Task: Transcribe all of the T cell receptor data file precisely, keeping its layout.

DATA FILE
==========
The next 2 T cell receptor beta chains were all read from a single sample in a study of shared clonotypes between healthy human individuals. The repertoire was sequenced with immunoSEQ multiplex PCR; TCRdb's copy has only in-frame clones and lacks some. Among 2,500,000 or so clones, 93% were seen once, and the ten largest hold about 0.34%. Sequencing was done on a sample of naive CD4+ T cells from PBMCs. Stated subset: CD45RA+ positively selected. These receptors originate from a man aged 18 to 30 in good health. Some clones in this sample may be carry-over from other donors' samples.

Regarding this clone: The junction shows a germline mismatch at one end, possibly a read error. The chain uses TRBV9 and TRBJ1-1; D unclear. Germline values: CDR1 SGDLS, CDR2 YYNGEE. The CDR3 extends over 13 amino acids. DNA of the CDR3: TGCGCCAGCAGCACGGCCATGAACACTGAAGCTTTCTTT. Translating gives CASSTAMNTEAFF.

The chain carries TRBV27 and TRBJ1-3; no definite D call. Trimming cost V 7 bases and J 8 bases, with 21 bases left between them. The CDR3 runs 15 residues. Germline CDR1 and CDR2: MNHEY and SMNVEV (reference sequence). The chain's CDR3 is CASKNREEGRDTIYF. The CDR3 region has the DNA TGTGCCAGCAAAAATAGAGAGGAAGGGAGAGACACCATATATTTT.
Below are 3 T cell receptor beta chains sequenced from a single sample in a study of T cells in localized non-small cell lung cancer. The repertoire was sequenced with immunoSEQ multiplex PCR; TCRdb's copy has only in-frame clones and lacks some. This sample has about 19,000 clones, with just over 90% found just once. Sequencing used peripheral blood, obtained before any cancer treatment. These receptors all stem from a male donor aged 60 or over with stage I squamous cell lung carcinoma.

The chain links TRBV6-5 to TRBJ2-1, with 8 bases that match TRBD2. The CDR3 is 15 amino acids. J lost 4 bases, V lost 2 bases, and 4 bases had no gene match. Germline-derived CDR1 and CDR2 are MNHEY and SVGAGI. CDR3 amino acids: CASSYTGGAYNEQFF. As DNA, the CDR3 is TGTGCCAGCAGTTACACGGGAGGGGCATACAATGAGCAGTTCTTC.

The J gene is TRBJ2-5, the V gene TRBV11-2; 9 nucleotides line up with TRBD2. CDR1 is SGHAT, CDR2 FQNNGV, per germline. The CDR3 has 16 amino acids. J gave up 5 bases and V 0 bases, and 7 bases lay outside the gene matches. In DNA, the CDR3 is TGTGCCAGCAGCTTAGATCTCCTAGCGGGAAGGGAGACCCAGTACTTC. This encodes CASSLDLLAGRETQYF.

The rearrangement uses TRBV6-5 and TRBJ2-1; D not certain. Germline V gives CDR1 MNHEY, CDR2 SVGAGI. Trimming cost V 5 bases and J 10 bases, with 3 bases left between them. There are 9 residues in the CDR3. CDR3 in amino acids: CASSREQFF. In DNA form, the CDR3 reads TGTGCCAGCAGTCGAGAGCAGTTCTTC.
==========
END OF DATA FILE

The next 2 T cell receptor beta chains were all read from a single sample in a study of shared clonotypes between healthy human individuals. The repertoire was sequenced with immunoSEQ multiplex PCR; TCRdb's copy has only in-frame clones and lacks some. Among 2,500,000 or so clones, 93% were seen once, and the ten largest hold about 0.34%. Sequencing was done on a sample of naive CD4+ T cells from PBMCs. Stated subset: CD45RA+ positively selected. These receptors originate from a man aged 18 to 30 in good health. Some clones in this sample may be carry-over from other donors' samples.

Regarding this clone: The junction shows a germline mismatch at one end, possibly a read error. The chain uses TRBV9 and TRBJ1-1; D unclear. Germline values: CDR1 SGDLS, CDR2 YYNGEE. The CDR3 extends over 13 amino acids. DNA of the CDR3: TGCGCCAGCAGCACGGCCATGAACACTGAAGCTTTCTTT. Translating gives CASSTAMNTEAFF.

The chain carries TRBV27 and TRBJ1-3; no definite D call. Trimming cost V 7 bases and J 8 bases, with 21 bases left between them. The CDR3 runs 15 residues. Germline CDR1 and CDR2: MNHEY and SMNVEV (reference sequence). The chain's CDR3 is CASKNREEGRDTIYF. The CDR3 region has the DNA TGTGCCAGCAAAAATAGAGAGGAAGGGAGAGACACCATATATTTT.
Below are 3 T cell receptor beta chains sequenced from a single sample in a study of T cells in localized non-small cell lung cancer. The repertoire was sequenced with immunoSEQ multiplex PCR; TCRdb's copy has only in-frame clones and lacks some. This sample has about 19,000 clones, with just over 90% found just once. Sequencing used peripheral blood, obtained before any cancer treatment. These receptors all stem from a male donor aged 60 or over with stage I squamous cell lung carcinoma.

The chain links TRBV6-5 to TRBJ2-1, with 8 bases that match TRBD2. The CDR3 is 15 amino acids. J lost 4 bases, V lost 2 bases, and 4 bases had no gene match. Germline-derived CDR1 and CDR2 are MNHEY and SVGAGI. CDR3 amino acids: CASSYTGGAYNEQFF. As DNA, the CDR3 is TGTGCCAGCAGTTACACGGGAGGGGCATACAATGAGCAGTTCTTC.

The J gene is TRBJ2-5, the V gene TRBV11-2; 9 nucleotides line up with TRBD2. CDR1 is SGHAT, CDR2 FQNNGV, per germline. The CDR3 has 16 amino acids. J gave up 5 bases and V 0 bases, and 7 bases lay outside the gene matches. In DNA, the CDR3 is TGTGCCAGCAGCTTAGATCTCCTAGCGGGAAGGGAGACCCAGTACTTC. This encodes CASSLDLLAGRETQYF.

The rearrangement uses TRBV6-5 and TRBJ2-1; D not certain. Germline V gives CDR1 MNHEY, CDR2 SVGAGI. Trimming cost V 5 bases and J 10 bases, with 3 bases left between them. There are 9 residues in the CDR3. CDR3 in amino acids: CASSREQFF. In DNA form, the CDR3 reads TGTGCCAGCAGTCGAGAGCAGTTCTTC.